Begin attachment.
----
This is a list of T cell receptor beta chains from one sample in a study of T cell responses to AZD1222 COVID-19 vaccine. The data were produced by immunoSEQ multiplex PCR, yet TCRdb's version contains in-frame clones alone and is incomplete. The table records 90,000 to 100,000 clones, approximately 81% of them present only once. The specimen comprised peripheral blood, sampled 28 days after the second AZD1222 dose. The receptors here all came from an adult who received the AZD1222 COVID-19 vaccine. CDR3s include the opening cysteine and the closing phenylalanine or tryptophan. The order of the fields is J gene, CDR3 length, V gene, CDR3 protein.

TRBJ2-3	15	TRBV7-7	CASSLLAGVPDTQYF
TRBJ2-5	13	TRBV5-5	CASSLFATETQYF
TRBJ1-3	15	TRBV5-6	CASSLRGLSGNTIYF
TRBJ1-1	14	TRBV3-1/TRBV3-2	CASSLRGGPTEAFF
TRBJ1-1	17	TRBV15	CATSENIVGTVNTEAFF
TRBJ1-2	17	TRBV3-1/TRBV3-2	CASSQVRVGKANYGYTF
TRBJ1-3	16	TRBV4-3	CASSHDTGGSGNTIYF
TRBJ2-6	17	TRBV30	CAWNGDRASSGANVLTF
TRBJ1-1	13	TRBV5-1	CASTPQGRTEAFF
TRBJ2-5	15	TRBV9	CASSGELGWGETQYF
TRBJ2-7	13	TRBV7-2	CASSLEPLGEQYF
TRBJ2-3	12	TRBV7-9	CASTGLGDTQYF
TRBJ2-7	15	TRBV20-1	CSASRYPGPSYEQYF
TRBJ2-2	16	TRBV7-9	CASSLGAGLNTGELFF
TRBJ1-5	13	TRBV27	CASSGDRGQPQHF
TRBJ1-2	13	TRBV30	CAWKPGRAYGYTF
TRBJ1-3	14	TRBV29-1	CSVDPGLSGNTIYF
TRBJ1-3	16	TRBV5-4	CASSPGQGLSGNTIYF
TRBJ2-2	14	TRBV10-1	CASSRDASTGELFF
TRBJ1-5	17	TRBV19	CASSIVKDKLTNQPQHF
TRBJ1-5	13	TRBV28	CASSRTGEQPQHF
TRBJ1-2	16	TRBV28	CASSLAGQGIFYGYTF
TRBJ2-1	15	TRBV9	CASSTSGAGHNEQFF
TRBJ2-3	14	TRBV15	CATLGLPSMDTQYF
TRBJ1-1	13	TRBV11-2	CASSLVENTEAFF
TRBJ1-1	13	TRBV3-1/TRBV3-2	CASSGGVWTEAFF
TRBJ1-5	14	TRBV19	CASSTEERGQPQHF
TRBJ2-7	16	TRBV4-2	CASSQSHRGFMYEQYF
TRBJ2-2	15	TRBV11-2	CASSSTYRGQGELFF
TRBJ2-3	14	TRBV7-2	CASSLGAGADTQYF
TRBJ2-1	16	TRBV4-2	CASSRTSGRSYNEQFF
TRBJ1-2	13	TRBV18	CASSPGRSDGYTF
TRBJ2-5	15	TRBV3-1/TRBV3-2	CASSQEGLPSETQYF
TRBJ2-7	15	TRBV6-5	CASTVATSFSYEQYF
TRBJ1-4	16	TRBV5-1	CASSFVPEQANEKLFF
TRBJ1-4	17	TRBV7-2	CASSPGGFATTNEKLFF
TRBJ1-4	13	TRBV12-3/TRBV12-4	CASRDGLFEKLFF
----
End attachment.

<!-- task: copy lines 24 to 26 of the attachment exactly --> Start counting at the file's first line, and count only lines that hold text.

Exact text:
TRBJ2-1	15	TRBV9	CASSTSGAGHNEQFF
TRBJ2-3	14	TRBV15	CATLGLPSMDTQYF
TRBJ1-1	13	TRBV11-2	CASSLVENTEAFF